As an editorial in the same newspaper made clear, the threat of economic retaliation has provoked a sharp reaction in Japanese ruling circles. After noting that Japan had deliberately cultivated close relations with Iran since the 1980s, it commented: “Because of that, it is more important for Japan to try and solve the problem of nuclear development by taking advantage of the relationship established over the years, rather than simply marching to the beat of the United States.”

The editorial called for the nuclear issue to be resolved diplomatically if possible, adding: “Actions such as economic sanctions, if imposed at all, should be discussed in the United Nations, and should not be based solely upon a decision by the United States.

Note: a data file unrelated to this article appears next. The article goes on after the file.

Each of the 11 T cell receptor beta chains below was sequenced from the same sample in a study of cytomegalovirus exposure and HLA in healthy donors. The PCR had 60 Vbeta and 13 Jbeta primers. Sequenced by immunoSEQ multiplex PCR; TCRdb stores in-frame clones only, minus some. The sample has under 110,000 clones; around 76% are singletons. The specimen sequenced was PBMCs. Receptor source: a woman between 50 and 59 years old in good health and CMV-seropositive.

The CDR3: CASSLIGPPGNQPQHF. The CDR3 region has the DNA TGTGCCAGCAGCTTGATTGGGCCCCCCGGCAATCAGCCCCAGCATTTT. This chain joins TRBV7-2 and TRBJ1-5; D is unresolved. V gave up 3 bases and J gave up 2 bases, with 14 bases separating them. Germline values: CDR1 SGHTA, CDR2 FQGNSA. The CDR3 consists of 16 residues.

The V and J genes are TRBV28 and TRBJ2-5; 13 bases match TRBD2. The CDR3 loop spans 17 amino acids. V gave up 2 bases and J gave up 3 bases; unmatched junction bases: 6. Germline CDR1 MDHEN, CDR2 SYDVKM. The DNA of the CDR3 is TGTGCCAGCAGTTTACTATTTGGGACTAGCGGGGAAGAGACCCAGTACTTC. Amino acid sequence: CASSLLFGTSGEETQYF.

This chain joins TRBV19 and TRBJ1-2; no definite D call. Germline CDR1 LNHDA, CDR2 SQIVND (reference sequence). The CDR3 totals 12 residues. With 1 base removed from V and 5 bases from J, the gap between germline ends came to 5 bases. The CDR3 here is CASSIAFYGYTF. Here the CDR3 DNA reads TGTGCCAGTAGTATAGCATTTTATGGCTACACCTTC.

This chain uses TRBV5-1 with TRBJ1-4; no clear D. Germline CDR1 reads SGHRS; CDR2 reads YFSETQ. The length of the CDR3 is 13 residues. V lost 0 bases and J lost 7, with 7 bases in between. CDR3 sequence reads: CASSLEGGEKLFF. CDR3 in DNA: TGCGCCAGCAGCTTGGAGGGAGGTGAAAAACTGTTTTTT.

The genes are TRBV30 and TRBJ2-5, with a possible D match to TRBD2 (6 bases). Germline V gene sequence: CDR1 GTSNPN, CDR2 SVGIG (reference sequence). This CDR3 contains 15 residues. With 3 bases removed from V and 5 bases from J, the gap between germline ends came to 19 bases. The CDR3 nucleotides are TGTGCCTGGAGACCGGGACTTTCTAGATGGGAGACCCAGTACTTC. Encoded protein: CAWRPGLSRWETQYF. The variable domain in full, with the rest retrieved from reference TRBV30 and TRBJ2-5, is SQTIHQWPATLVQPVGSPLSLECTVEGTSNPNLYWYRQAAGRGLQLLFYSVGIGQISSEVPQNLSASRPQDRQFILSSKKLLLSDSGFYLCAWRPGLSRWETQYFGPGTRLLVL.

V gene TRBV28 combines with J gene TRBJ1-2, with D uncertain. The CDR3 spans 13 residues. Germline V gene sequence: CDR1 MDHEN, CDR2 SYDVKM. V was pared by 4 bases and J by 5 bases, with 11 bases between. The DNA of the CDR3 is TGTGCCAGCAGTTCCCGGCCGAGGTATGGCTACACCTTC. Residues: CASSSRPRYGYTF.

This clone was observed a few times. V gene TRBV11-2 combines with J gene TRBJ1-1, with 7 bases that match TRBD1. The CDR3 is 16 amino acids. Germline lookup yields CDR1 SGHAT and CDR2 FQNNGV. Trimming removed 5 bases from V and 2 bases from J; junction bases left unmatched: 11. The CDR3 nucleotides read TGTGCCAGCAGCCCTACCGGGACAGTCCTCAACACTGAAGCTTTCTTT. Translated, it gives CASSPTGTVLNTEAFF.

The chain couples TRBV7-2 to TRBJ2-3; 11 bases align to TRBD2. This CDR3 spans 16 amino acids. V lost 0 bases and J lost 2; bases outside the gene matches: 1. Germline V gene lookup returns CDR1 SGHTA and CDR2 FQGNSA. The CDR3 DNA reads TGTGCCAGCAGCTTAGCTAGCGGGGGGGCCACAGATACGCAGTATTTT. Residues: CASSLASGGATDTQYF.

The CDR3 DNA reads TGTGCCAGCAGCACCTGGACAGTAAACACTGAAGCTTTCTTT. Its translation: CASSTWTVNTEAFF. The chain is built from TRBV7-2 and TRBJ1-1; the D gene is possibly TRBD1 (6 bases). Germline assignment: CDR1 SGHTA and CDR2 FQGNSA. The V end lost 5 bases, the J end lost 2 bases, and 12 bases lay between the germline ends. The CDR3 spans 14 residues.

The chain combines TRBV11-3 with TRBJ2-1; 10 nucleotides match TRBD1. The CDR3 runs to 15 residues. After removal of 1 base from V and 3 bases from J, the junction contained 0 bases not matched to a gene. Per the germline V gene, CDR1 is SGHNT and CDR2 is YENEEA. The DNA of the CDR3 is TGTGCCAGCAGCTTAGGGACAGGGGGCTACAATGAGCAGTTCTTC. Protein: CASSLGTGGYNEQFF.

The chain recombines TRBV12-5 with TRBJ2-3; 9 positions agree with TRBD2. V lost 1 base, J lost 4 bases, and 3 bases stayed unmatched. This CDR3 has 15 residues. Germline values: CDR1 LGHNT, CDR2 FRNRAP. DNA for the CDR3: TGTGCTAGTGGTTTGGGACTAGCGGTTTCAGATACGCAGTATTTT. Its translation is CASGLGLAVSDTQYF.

“Japan does need to reassess whether being involved in developing the Azadegan oil field is wise in the context of its oil and energy strategy. The overriding concern in this issue, however, is that Japan should make its own decisions about where and to what extent it should be engaged in developing an oil field.”

The dispute over the Iranian oil field has indicated just how fragile the relationship between the two major powers is. While Koizumi’s decision to send troops to Iraq may in the short term be aimed at securing the alliance with Washington, in the longer term it allows the Japanese ruling elite to deploy the military to defend its own interests, which may conflict sharply with those of the US.